I think a lot of folks can get a bit confused when we talk bitrates as far as HD Radio is concerned. I have even encountered instances where someone mistook it as an equivalent to mp3 file bitrate. The two are not even close, as HD Radio uses a derivative of mpeg-4 high efficiency AAC V2 to compress audio data. The difference is more similar to the mpeg-4 technology that Satellite TV uses now to enable a "few hundred" more High Definition TV channels on the same ole pipe. Its still a lossy compression algorithm, but its selective lossy in that discarded data is primarily in the inaudible spectrum (way over inaudible for my old ears), and it incorporates technology like spectral band replication and parametric stereo.
Here is an interesting quote:
"Scientific testing by the European Broadcasting Union has indicated that HE-AAC at 48 kb/s was ranked as "Excellent" quality using the MUSHRA scale. MP3 in the same testing received a score less than half that of HE-AAC and was ranked "Poor" using the MUSHRA scale. Data from this testing also indicated that some individuals confused 48 kb/s HE-AAC encoded material with an uncompressed original." (that quote refers to HE-AAC v1, version 2 is a even better)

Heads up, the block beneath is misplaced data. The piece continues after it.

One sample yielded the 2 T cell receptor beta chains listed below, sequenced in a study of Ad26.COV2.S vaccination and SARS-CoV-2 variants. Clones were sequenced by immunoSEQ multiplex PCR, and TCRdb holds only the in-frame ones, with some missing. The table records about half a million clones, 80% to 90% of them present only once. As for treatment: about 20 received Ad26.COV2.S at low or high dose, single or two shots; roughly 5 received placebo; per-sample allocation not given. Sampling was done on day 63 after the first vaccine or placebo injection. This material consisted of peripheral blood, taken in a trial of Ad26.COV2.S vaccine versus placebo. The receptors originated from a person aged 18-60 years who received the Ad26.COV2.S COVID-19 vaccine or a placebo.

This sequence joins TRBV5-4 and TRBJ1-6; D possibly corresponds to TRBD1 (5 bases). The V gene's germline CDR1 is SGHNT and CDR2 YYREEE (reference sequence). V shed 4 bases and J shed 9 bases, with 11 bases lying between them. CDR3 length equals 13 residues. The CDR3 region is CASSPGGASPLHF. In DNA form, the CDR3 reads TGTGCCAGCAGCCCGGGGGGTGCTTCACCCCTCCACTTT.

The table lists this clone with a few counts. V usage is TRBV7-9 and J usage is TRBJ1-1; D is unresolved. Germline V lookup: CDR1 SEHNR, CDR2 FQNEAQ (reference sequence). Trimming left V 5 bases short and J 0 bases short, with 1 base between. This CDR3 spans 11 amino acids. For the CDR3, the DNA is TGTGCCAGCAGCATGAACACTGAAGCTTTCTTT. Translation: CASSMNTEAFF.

Near CD quality is a pretty conservative descriptor for HD Radio, since according to the mpeg-4 HE AAC V1 specification (ISO/IEC 14496-3, Amd.2:2004) actual CD quality is obtained at approx. 100 kbps. I am sure that the 96 kbps value employed by HD Radio factors in the V1 vs V2 differences. Considering that typical CD audio runs at over 1000 kbps uncompressed, I would say that its one hell of an impressive compression algorithm.
If we can dump analog radio entirely and switch to digital only, there appears to be quite a treat in store for us. I would certainly enjoy the CD quality digital surround sound emitted from my little HD Radio receiver if that ever transpires.